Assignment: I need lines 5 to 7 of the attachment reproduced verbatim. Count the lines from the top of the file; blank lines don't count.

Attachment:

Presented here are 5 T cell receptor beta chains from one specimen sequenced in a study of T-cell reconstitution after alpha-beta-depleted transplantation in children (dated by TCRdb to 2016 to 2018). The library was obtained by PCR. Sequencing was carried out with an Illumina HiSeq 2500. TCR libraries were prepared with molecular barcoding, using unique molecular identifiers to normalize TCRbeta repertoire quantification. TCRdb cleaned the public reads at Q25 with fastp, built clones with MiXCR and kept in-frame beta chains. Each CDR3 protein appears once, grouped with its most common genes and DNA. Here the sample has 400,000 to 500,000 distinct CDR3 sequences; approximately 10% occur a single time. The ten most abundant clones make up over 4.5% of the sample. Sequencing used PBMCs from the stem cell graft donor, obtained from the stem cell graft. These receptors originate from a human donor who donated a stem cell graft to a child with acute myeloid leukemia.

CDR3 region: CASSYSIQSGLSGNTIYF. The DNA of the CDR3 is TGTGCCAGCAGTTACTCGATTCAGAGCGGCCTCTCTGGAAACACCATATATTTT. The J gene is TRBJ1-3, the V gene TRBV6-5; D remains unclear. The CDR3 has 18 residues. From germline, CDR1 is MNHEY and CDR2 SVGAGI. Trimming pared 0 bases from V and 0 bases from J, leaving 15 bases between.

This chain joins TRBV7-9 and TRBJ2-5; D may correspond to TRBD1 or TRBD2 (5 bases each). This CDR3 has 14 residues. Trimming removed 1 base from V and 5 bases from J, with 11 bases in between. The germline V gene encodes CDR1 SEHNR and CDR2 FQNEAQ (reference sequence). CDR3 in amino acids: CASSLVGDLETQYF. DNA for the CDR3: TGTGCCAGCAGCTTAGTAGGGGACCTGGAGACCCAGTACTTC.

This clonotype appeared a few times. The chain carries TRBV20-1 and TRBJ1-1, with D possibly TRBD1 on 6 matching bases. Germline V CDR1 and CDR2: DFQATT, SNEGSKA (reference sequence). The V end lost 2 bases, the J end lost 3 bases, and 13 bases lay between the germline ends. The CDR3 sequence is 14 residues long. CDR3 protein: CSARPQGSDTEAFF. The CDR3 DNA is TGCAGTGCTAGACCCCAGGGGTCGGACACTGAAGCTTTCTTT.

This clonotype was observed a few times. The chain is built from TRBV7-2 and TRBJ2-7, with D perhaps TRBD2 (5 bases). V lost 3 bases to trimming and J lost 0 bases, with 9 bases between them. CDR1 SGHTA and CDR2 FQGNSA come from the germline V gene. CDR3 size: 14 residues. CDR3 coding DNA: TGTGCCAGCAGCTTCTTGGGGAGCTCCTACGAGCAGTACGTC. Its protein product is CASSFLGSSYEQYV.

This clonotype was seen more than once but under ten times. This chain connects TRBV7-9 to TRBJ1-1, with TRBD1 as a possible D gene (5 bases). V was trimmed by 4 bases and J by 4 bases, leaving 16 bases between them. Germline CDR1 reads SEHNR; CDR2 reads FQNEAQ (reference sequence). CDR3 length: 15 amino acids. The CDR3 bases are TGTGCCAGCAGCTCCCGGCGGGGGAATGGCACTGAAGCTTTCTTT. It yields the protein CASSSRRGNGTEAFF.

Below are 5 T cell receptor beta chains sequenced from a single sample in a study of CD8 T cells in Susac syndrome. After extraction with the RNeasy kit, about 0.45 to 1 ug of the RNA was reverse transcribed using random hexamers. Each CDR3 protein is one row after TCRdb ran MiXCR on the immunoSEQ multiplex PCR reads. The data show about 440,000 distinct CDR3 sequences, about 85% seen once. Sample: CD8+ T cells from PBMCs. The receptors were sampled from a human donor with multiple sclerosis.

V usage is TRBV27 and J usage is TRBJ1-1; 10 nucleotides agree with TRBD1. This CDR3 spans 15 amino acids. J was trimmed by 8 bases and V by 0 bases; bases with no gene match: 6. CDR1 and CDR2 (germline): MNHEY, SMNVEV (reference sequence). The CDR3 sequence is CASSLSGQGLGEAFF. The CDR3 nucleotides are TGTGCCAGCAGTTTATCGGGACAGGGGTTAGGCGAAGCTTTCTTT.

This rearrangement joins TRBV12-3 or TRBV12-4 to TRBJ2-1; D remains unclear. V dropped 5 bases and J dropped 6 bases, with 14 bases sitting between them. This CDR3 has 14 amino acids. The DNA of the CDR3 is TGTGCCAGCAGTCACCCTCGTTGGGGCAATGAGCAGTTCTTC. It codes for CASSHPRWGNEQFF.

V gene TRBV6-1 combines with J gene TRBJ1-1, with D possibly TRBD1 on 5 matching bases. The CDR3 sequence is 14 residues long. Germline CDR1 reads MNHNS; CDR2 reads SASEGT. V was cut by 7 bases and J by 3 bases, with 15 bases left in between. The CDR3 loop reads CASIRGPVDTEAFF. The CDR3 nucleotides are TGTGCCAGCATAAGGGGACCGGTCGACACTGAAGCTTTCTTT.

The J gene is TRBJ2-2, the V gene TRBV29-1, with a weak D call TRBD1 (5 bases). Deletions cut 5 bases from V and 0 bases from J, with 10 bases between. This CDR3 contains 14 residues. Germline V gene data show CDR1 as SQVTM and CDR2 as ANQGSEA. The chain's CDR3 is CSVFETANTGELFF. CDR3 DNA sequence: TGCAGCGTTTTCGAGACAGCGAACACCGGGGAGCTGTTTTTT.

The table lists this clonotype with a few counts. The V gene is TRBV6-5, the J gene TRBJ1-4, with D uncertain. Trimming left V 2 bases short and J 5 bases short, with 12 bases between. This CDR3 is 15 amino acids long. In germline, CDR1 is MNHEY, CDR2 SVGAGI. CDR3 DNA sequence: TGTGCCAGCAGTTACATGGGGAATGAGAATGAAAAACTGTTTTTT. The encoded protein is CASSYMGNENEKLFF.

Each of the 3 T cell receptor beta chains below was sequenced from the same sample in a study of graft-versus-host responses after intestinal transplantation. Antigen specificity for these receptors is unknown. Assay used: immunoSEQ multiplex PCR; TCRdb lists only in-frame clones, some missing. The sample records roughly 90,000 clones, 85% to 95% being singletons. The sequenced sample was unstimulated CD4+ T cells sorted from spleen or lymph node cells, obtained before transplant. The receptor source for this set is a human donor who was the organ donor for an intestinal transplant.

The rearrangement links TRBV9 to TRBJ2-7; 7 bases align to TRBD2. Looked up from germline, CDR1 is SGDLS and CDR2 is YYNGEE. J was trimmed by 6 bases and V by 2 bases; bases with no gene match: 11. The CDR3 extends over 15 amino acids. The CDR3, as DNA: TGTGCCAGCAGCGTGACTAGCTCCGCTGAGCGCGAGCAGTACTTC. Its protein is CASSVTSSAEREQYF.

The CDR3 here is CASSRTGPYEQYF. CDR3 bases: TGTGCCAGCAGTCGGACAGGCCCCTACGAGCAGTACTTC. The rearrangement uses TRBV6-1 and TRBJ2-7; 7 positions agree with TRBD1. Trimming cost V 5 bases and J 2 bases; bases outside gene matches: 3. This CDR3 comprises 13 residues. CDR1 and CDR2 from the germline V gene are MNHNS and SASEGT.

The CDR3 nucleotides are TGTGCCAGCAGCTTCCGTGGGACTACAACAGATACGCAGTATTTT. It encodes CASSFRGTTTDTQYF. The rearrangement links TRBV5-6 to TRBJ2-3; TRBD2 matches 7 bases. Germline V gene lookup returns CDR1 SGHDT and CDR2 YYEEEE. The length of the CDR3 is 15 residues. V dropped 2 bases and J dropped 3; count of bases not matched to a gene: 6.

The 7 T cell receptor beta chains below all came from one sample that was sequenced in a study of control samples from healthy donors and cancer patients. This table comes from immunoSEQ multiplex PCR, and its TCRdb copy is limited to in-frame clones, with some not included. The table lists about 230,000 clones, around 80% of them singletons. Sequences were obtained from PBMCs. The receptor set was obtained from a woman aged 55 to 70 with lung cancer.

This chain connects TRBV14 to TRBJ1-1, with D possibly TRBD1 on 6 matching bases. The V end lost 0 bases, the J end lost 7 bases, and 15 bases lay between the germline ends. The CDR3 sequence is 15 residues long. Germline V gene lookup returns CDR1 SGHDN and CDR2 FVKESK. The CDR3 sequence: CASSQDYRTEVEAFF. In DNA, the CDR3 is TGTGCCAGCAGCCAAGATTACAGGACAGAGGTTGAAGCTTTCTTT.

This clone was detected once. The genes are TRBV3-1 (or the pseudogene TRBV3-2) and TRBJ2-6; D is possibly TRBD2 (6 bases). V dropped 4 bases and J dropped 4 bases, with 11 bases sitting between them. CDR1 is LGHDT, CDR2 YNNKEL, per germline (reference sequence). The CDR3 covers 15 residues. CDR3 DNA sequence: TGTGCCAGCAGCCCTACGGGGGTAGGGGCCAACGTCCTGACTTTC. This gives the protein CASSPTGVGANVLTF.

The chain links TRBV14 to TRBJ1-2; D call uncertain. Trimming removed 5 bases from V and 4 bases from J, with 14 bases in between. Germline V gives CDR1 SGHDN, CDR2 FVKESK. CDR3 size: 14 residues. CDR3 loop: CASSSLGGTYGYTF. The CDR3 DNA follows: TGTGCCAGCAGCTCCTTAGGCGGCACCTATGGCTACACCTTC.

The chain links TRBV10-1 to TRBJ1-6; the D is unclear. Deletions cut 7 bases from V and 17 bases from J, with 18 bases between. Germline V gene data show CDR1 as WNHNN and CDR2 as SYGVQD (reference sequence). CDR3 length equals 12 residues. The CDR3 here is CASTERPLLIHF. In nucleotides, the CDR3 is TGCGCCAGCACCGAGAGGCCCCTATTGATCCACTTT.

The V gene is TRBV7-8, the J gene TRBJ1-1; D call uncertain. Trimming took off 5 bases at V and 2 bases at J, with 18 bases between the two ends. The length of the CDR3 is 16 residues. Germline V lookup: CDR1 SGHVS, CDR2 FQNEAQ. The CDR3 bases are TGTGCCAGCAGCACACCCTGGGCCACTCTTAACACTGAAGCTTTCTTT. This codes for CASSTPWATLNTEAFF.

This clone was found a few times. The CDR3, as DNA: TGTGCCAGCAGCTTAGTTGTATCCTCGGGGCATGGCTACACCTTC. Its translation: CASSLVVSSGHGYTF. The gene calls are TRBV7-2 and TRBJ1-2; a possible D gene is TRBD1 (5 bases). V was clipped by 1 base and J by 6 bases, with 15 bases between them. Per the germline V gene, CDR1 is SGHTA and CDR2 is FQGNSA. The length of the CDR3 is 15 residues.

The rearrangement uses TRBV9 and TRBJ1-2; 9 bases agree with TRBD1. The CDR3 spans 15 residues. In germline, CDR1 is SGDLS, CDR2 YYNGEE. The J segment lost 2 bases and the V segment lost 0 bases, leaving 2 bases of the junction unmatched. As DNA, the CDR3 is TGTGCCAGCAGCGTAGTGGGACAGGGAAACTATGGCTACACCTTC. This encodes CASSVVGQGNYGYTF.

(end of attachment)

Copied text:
This clonotype was observed a few times. The chain is built from TRBV7-2 and TRBJ2-7, with D perhaps TRBD2 (5 bases). V lost 3 bases to trimming and J lost 0 bases, with 9 bases between them. CDR1 SGHTA and CDR2 FQGNSA come from the germline V gene. CDR3 size: 14 residues. CDR3 coding DNA: TGTGCCAGCAGCTTCTTGGGGAGCTCCTACGAGCAGTACGTC. Its protein product is CASSFLGSSYEQYV.

This clonotype was seen more than once but under ten times. This chain connects TRBV7-9 to TRBJ1-1, with TRBD1 as a possible D gene (5 bases). V was trimmed by 4 bases and J by 4 bases, leaving 16 bases between them. Germline CDR1 reads SEHNR; CDR2 reads FQNEAQ (reference sequence). CDR3 length: 15 amino acids. The CDR3 bases are TGTGCCAGCAGCTCCCGGCGGGGGAATGGCACTGAAGCTTTCTTT. It yields the protein CASSSRRGNGTEAFF.

Below are 5 T cell receptor beta chains sequenced from a single sample in a study of CD8 T cells in Susac syndrome. After extraction with the RNeasy kit, about 0.45 to 1 ug of the RNA was reverse transcribed using random hexamers. Each CDR3 protein is one row after TCRdb ran MiXCR on the immunoSEQ multiplex PCR reads. The data show about 440,000 distinct CDR3 sequences, about 85% seen once. Sample: CD8+ T cells from PBMCs. The receptors were sampled from a human donor with multiple sclerosis.